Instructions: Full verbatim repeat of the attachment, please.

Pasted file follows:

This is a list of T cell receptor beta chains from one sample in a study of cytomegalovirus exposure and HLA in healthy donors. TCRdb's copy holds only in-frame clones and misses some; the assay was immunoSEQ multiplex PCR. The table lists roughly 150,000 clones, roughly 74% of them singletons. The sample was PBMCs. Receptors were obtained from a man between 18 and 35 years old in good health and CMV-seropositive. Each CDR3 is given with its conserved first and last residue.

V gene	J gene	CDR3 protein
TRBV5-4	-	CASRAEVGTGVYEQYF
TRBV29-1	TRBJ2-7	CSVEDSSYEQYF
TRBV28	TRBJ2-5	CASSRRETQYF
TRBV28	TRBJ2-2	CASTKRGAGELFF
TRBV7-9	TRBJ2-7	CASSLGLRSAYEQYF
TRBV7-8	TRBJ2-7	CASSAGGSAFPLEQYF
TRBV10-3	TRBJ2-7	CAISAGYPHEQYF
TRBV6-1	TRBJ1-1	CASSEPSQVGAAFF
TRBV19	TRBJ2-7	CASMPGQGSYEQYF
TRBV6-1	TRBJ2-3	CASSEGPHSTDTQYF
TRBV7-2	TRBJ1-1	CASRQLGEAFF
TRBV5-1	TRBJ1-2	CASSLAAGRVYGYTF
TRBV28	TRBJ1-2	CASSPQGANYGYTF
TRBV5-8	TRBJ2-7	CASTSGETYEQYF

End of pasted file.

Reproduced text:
This is a list of T cell receptor beta chains from one sample in a study of cytomegalovirus exposure and HLA in healthy donors. TCRdb's copy holds only in-frame clones and misses some; the assay was immunoSEQ multiplex PCR. The table lists roughly 150,000 clones, roughly 74% of them singletons. The sample was PBMCs. Receptors were obtained from a man between 18 and 35 years old in good health and CMV-seropositive. Each CDR3 is given with its conserved first and last residue.

V gene	J gene	CDR3 protein
TRBV5-4	-	CASRAEVGTGVYEQYF
TRBV29-1	TRBJ2-7	CSVEDSSYEQYF
TRBV28	TRBJ2-5	CASSRRETQYF
TRBV28	TRBJ2-2	CASTKRGAGELFF
TRBV7-9	TRBJ2-7	CASSLGLRSAYEQYF
TRBV7-8	TRBJ2-7	CASSAGGSAFPLEQYF
TRBV10-3	TRBJ2-7	CAISAGYPHEQYF
TRBV6-1	TRBJ1-1	CASSEPSQVGAAFF
TRBV19	TRBJ2-7	CASMPGQGSYEQYF
TRBV6-1	TRBJ2-3	CASSEGPHSTDTQYF
TRBV7-2	TRBJ1-1	CASRQLGEAFF
TRBV5-1	TRBJ1-2	CASSLAAGRVYGYTF
TRBV28	TRBJ1-2	CASSPQGANYGYTF
TRBV5-8	TRBJ2-7	CASTSGETYEQYF